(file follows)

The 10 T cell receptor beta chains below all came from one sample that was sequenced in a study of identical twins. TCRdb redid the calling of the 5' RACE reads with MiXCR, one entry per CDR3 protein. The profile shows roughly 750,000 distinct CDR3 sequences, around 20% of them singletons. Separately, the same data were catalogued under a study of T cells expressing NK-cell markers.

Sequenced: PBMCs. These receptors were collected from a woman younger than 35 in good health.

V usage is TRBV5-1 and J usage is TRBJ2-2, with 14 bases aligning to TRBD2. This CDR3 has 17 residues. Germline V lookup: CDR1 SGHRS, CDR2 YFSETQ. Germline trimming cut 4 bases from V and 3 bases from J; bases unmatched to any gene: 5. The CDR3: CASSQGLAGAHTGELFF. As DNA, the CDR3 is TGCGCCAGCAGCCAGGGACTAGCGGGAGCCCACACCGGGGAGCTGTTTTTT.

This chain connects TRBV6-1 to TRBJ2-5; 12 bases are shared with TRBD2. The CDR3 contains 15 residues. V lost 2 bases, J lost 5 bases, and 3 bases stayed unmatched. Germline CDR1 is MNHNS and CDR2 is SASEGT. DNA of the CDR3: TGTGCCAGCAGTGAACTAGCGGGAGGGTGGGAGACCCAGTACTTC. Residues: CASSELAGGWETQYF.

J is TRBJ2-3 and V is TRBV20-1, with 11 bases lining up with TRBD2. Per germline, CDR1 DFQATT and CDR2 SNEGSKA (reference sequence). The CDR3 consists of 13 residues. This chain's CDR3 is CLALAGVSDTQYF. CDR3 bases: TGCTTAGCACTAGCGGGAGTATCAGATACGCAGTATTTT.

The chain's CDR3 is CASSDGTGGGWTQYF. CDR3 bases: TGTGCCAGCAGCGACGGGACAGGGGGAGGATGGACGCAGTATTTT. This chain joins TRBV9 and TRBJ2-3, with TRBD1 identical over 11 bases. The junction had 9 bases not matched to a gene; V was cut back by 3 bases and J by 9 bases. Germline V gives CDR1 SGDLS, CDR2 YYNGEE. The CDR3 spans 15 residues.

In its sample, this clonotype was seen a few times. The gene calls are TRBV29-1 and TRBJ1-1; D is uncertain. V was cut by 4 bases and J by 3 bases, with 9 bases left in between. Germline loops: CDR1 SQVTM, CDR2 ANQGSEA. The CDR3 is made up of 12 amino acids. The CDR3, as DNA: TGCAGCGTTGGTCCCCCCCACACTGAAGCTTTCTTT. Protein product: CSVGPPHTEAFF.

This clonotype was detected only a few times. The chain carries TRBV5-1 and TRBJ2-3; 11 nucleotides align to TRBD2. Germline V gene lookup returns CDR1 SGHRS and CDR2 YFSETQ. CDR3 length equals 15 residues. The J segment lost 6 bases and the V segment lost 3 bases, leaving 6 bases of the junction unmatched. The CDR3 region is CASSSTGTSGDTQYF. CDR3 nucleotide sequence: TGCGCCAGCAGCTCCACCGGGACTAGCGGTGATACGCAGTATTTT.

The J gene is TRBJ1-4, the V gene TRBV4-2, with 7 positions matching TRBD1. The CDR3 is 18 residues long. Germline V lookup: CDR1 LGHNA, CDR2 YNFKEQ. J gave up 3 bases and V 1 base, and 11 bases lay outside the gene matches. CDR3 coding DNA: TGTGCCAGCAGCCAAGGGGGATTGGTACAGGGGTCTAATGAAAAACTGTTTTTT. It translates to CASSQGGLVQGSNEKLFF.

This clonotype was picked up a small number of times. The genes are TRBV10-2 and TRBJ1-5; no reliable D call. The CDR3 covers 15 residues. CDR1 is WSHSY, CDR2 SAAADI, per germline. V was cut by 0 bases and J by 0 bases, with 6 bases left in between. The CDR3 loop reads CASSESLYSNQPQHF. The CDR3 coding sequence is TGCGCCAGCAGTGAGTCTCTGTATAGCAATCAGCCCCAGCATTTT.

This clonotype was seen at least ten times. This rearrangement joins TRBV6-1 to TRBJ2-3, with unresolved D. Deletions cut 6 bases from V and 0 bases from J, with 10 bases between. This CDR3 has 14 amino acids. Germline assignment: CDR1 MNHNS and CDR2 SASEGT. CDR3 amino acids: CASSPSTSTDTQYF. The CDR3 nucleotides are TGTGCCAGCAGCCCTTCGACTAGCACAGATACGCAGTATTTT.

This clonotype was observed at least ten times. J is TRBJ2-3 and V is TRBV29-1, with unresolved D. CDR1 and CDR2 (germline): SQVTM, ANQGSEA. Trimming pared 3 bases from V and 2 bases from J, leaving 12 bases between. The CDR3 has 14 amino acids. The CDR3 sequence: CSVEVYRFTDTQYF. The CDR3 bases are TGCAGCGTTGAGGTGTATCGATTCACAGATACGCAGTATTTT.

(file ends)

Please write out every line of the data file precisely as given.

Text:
The 10 T cell receptor beta chains below all came from one sample that was sequenced in a study of identical twins. TCRdb redid the calling of the 5' RACE reads with MiXCR, one entry per CDR3 protein. The profile shows roughly 750,000 distinct CDR3 sequences, around 20% of them singletons. Separately, the same data were catalogued under a study of T cells expressing NK-cell markers.

Sequenced: PBMCs. These receptors were collected from a woman younger than 35 in good health.

V usage is TRBV5-1 and J usage is TRBJ2-2, with 14 bases aligning to TRBD2. This CDR3 has 17 residues. Germline V lookup: CDR1 SGHRS, CDR2 YFSETQ. Germline trimming cut 4 bases from V and 3 bases from J; bases unmatched to any gene: 5. The CDR3: CASSQGLAGAHTGELFF. As DNA, the CDR3 is TGCGCCAGCAGCCAGGGACTAGCGGGAGCCCACACCGGGGAGCTGTTTTTT.

This chain connects TRBV6-1 to TRBJ2-5; 12 bases are shared with TRBD2. The CDR3 contains 15 residues. V lost 2 bases, J lost 5 bases, and 3 bases stayed unmatched. Germline CDR1 is MNHNS and CDR2 is SASEGT. DNA of the CDR3: TGTGCCAGCAGTGAACTAGCGGGAGGGTGGGAGACCCAGTACTTC. Residues: CASSELAGGWETQYF.

J is TRBJ2-3 and V is TRBV20-1, with 11 bases lining up with TRBD2. Per germline, CDR1 DFQATT and CDR2 SNEGSKA (reference sequence). The CDR3 consists of 13 residues. This chain's CDR3 is CLALAGVSDTQYF. CDR3 bases: TGCTTAGCACTAGCGGGAGTATCAGATACGCAGTATTTT.

The chain's CDR3 is CASSDGTGGGWTQYF. CDR3 bases: TGTGCCAGCAGCGACGGGACAGGGGGAGGATGGACGCAGTATTTT. This chain joins TRBV9 and TRBJ2-3, with TRBD1 identical over 11 bases. The junction had 9 bases not matched to a gene; V was cut back by 3 bases and J by 9 bases. Germline V gives CDR1 SGDLS, CDR2 YYNGEE. The CDR3 spans 15 residues.

In its sample, this clonotype was seen a few times. The gene calls are TRBV29-1 and TRBJ1-1; D is uncertain. V was cut by 4 bases and J by 3 bases, with 9 bases left in between. Germline loops: CDR1 SQVTM, CDR2 ANQGSEA. The CDR3 is made up of 12 amino acids. The CDR3, as DNA: TGCAGCGTTGGTCCCCCCCACACTGAAGCTTTCTTT. Protein product: CSVGPPHTEAFF.

This clonotype was detected only a few times. The chain carries TRBV5-1 and TRBJ2-3; 11 nucleotides align to TRBD2. Germline V gene lookup returns CDR1 SGHRS and CDR2 YFSETQ. CDR3 length equals 15 residues. The J segment lost 6 bases and the V segment lost 3 bases, leaving 6 bases of the junction unmatched. The CDR3 region is CASSSTGTSGDTQYF. CDR3 nucleotide sequence: TGCGCCAGCAGCTCCACCGGGACTAGCGGTGATACGCAGTATTTT.

The J gene is TRBJ1-4, the V gene TRBV4-2, with 7 positions matching TRBD1. The CDR3 is 18 residues long. Germline V lookup: CDR1 LGHNA, CDR2 YNFKEQ. J gave up 3 bases and V 1 base, and 11 bases lay outside the gene matches. CDR3 coding DNA: TGTGCCAGCAGCCAAGGGGGATTGGTACAGGGGTCTAATGAAAAACTGTTTTTT. It translates to CASSQGGLVQGSNEKLFF.

This clonotype was picked up a small number of times. The genes are TRBV10-2 and TRBJ1-5; no reliable D call. The CDR3 covers 15 residues. CDR1 is WSHSY, CDR2 SAAADI, per germline. V was cut by 0 bases and J by 0 bases, with 6 bases left in between. The CDR3 loop reads CASSESLYSNQPQHF. The CDR3 coding sequence is TGCGCCAGCAGTGAGTCTCTGTATAGCAATCAGCCCCAGCATTTT.

This clonotype was seen at least ten times. This rearrangement joins TRBV6-1 to TRBJ2-3, with unresolved D. Deletions cut 6 bases from V and 0 bases from J, with 10 bases between. This CDR3 has 14 amino acids. Germline assignment: CDR1 MNHNS and CDR2 SASEGT. CDR3 amino acids: CASSPSTSTDTQYF. The CDR3 nucleotides are TGTGCCAGCAGCCCTTCGACTAGCACAGATACGCAGTATTTT.

This clonotype was observed at least ten times. J is TRBJ2-3 and V is TRBV29-1, with unresolved D. CDR1 and CDR2 (germline): SQVTM, ANQGSEA. Trimming pared 3 bases from V and 2 bases from J, leaving 12 bases between. The CDR3 has 14 amino acids. The CDR3 sequence: CSVEVYRFTDTQYF. The CDR3 bases are TGCAGCGTTGAGGTGTATCGATTCACAGATACGCAGTATTTT.